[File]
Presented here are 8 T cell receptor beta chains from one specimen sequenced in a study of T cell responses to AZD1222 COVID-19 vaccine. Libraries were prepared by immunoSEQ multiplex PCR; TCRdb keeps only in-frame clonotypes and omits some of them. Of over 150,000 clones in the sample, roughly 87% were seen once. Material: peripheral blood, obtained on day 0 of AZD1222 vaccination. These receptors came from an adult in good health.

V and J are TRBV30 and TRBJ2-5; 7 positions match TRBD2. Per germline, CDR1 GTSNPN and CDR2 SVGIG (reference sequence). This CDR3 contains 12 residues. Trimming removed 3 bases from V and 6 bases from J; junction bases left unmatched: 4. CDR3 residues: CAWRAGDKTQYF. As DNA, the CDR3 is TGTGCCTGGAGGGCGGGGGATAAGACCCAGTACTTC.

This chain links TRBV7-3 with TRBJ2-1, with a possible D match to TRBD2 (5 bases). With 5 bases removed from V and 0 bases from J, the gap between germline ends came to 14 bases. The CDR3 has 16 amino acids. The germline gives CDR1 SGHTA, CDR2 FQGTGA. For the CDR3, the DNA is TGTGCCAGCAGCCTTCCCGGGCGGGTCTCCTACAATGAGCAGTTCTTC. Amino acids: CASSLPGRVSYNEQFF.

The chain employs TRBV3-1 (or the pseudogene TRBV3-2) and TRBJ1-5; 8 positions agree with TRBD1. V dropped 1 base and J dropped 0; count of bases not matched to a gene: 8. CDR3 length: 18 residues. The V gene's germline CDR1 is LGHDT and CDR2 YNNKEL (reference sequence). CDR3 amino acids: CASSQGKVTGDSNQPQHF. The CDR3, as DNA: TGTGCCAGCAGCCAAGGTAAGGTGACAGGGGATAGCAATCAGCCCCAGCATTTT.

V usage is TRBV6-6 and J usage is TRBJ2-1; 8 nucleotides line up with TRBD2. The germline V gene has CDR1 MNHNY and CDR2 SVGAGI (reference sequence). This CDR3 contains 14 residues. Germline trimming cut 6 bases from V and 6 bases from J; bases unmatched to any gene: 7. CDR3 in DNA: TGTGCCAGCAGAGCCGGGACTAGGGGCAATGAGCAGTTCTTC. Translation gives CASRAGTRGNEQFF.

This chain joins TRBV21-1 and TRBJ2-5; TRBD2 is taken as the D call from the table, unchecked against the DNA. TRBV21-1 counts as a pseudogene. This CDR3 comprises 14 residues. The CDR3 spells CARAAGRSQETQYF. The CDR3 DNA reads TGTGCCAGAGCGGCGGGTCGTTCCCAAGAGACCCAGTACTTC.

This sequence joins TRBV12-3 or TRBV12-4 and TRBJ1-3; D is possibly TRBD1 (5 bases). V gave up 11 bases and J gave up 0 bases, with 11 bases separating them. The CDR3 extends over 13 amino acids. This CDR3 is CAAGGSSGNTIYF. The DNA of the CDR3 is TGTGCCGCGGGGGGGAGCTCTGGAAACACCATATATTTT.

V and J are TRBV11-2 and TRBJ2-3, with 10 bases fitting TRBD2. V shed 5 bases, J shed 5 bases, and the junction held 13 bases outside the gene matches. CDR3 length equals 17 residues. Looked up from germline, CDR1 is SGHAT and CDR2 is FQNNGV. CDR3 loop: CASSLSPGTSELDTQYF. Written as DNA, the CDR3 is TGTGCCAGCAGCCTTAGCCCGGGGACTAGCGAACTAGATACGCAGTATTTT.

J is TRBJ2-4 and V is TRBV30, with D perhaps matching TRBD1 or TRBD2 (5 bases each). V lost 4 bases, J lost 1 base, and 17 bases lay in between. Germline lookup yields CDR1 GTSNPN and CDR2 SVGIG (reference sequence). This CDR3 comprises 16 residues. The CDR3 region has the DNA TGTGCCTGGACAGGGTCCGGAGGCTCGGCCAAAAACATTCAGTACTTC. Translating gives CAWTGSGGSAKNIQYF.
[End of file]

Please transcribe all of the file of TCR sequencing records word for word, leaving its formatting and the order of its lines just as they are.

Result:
Presented here are 8 T cell receptor beta chains from one specimen sequenced in a study of T cell responses to AZD1222 COVID-19 vaccine. Libraries were prepared by immunoSEQ multiplex PCR; TCRdb keeps only in-frame clonotypes and omits some of them. Of over 150,000 clones in the sample, roughly 87% were seen once. Material: peripheral blood, obtained on day 0 of AZD1222 vaccination. These receptors came from an adult in good health.

V and J are TRBV30 and TRBJ2-5; 7 positions match TRBD2. Per germline, CDR1 GTSNPN and CDR2 SVGIG (reference sequence). This CDR3 contains 12 residues. Trimming removed 3 bases from V and 6 bases from J; junction bases left unmatched: 4. CDR3 residues: CAWRAGDKTQYF. As DNA, the CDR3 is TGTGCCTGGAGGGCGGGGGATAAGACCCAGTACTTC.

This chain links TRBV7-3 with TRBJ2-1, with a possible D match to TRBD2 (5 bases). With 5 bases removed from V and 0 bases from J, the gap between germline ends came to 14 bases. The CDR3 has 16 amino acids. The germline gives CDR1 SGHTA, CDR2 FQGTGA. For the CDR3, the DNA is TGTGCCAGCAGCCTTCCCGGGCGGGTCTCCTACAATGAGCAGTTCTTC. Amino acids: CASSLPGRVSYNEQFF.

The chain employs TRBV3-1 (or the pseudogene TRBV3-2) and TRBJ1-5; 8 positions agree with TRBD1. V dropped 1 base and J dropped 0; count of bases not matched to a gene: 8. CDR3 length: 18 residues. The V gene's germline CDR1 is LGHDT and CDR2 YNNKEL (reference sequence). CDR3 amino acids: CASSQGKVTGDSNQPQHF. The CDR3, as DNA: TGTGCCAGCAGCCAAGGTAAGGTGACAGGGGATAGCAATCAGCCCCAGCATTTT.

V usage is TRBV6-6 and J usage is TRBJ2-1; 8 nucleotides line up with TRBD2. The germline V gene has CDR1 MNHNY and CDR2 SVGAGI (reference sequence). This CDR3 contains 14 residues. Germline trimming cut 6 bases from V and 6 bases from J; bases unmatched to any gene: 7. CDR3 in DNA: TGTGCCAGCAGAGCCGGGACTAGGGGCAATGAGCAGTTCTTC. Translation gives CASRAGTRGNEQFF.

This chain joins TRBV21-1 and TRBJ2-5; TRBD2 is taken as the D call from the table, unchecked against the DNA. TRBV21-1 counts as a pseudogene. This CDR3 comprises 14 residues. The CDR3 spells CARAAGRSQETQYF. The CDR3 DNA reads TGTGCCAGAGCGGCGGGTCGTTCCCAAGAGACCCAGTACTTC.

This sequence joins TRBV12-3 or TRBV12-4 and TRBJ1-3; D is possibly TRBD1 (5 bases). V gave up 11 bases and J gave up 0 bases, with 11 bases separating them. The CDR3 extends over 13 amino acids. This CDR3 is CAAGGSSGNTIYF. The DNA of the CDR3 is TGTGCCGCGGGGGGGAGCTCTGGAAACACCATATATTTT.

V and J are TRBV11-2 and TRBJ2-3, with 10 bases fitting TRBD2. V shed 5 bases, J shed 5 bases, and the junction held 13 bases outside the gene matches. CDR3 length equals 17 residues. Looked up from germline, CDR1 is SGHAT and CDR2 is FQNNGV. CDR3 loop: CASSLSPGTSELDTQYF. Written as DNA, the CDR3 is TGTGCCAGCAGCCTTAGCCCGGGGACTAGCGAACTAGATACGCAGTATTTT.

J is TRBJ2-4 and V is TRBV30, with D perhaps matching TRBD1 or TRBD2 (5 bases each). V lost 4 bases, J lost 1 base, and 17 bases lay in between. Germline lookup yields CDR1 GTSNPN and CDR2 SVGIG (reference sequence). This CDR3 comprises 16 residues. The CDR3 region has the DNA TGTGCCTGGACAGGGTCCGGAGGCTCGGCCAAAAACATTCAGTACTTC. Translating gives CAWTGSGGSAKNIQYF.